Now, I'm awake in my tent, and I am drowning in's pouring over my sleeping bag and sleeping pad are soaked. Groggily, I struggle to find my headlamp...and the light reveals the truth...I've got a half inch of water in my tent. No matter where it's coming from...I've got to get out. Outside, it's cold, rainy and windy...and I am soaked to the skin. Into the Escape for a minute's respite...then back out to the rear to find clothes. There's nowhere to go, so I've got to change in the rain...then back into the Escape. It's a ;little after 3:00AM, and I have nowhere to go. So...for the next four hours, I sit in the satellite radio in this location...just me in the silent Escape.
Ed is up around 7:30...there will be no coffee in this rain. So...we decide to head into "town"...everything closed up tight at this hour. Now...back to the campground...pack up the tent and everything else in the we go.
We're heading to the north end of Gros Morne Park to camp at Shallow Bay Campground. After a half hour or so, we get to a gas!
Then, it's onward...upward for about seventy the town of Rocky Harbor. We stop for gas and, then, breakfast...the "Caribou sausage special"...excellent.
By now, the rain has stopped, so we head over to the Visitor's Center for guidance and WiFi.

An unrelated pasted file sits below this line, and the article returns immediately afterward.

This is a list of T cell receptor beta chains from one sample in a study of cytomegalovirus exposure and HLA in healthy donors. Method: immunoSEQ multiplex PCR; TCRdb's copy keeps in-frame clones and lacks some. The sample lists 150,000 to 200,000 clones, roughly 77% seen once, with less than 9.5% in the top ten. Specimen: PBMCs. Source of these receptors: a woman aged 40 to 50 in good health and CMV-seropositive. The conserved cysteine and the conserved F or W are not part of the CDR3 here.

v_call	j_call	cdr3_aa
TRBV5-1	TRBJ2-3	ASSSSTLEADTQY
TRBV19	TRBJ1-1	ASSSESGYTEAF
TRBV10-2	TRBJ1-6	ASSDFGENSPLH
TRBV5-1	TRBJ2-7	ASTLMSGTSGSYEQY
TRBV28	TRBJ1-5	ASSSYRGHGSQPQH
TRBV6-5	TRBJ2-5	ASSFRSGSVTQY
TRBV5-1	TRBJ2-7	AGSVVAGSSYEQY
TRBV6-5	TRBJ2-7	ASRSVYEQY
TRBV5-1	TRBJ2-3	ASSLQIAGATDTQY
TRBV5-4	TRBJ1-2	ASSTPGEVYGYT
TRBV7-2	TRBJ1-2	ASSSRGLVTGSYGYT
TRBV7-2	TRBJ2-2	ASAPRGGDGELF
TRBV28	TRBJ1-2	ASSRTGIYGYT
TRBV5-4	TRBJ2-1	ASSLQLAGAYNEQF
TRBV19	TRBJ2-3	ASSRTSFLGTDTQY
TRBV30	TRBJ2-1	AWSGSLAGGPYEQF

Then we drive to Shallow Bay Campground and make camp. There's a nice couple next to us from Ottawa, so we chat with them while we're setting up the tent. Now it's time for some well-deserved cocktails...followed by linguine with red sauce and moose sausage...thanks to our friend, Gary.
The tent and everything else has sat out for awhile in the (rare) sun. Everything but the sleeping pad is dry...I use the backup pad...everything is OK.
A gull swoops into camp...amusing until he makes off with a Caribous's all part of the "Camping Life".
I'm in my tent...things are dry...I'm off to is good (again).

Monday, July 25, 2011

Bill & Ed's Excellent Adventure...Day 40...Sunday, July 24, 2011...Hiking the Tablelands morning wake up from strange.
Ed and I are up early and making coffee on a sunny (and dry!) day. Around 9:30, we head out to the "Tablelands" for a guided tour. The Tablelands are unique in all the world. It's a spot where the North American and African "plates" collided millions of years ago. This collision squeezed material from the earth's "mantle" (below the crust) up and out like toothpaste from a tube. As a result, certain rocks and minerals that are not normally found on the earth's surface are exposed here. They are high in toxic materials, like chromium, so there's not a lot of plant life in the area...except for a few pines and enterprising carnivores like the Pitcher plant and the Butterwort.
It's a very interesting tour...lots of interesting information and a good three-mile hike. Our hike completed, Ed and I opt for lunch at the Seaview restaurant in Trout Pond Harbor...big mistake. They are overwhelmed by a tour bus full of diners...the service slow, the food mediocre, and the prices high. Ed and I had planned a second hike, but we're not done with lunch until after 2:00.